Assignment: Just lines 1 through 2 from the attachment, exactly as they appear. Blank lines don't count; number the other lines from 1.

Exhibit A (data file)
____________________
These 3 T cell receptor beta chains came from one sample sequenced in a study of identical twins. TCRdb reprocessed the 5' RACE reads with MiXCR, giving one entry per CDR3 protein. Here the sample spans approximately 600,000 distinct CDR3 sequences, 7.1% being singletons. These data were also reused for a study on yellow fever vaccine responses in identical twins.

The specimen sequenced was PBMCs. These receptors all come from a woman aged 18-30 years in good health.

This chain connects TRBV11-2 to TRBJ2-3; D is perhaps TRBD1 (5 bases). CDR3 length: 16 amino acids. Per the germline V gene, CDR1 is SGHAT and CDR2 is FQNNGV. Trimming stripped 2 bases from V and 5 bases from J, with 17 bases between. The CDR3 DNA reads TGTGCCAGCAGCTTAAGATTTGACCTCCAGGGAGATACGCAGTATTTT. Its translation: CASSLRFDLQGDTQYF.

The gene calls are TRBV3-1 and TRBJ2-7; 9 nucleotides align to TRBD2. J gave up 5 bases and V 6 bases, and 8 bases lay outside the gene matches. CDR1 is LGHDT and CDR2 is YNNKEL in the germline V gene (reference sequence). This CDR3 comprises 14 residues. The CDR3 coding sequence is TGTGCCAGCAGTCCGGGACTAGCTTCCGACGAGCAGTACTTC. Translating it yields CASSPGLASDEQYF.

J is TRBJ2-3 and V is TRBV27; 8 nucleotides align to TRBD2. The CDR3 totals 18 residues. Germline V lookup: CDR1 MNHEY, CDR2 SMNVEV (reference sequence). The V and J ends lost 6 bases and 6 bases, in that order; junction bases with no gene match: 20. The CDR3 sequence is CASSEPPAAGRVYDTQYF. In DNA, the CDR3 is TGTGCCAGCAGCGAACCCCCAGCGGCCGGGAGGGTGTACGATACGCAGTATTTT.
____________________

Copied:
These 3 T cell receptor beta chains came from one sample sequenced in a study of identical twins. TCRdb reprocessed the 5' RACE reads with MiXCR, giving one entry per CDR3 protein. Here the sample spans approximately 600,000 distinct CDR3 sequences, 7.1% being singletons. These data were also reused for a study on yellow fever vaccine responses in identical twins.

The specimen sequenced was PBMCs. These receptors all come from a woman aged 18-30 years in good health.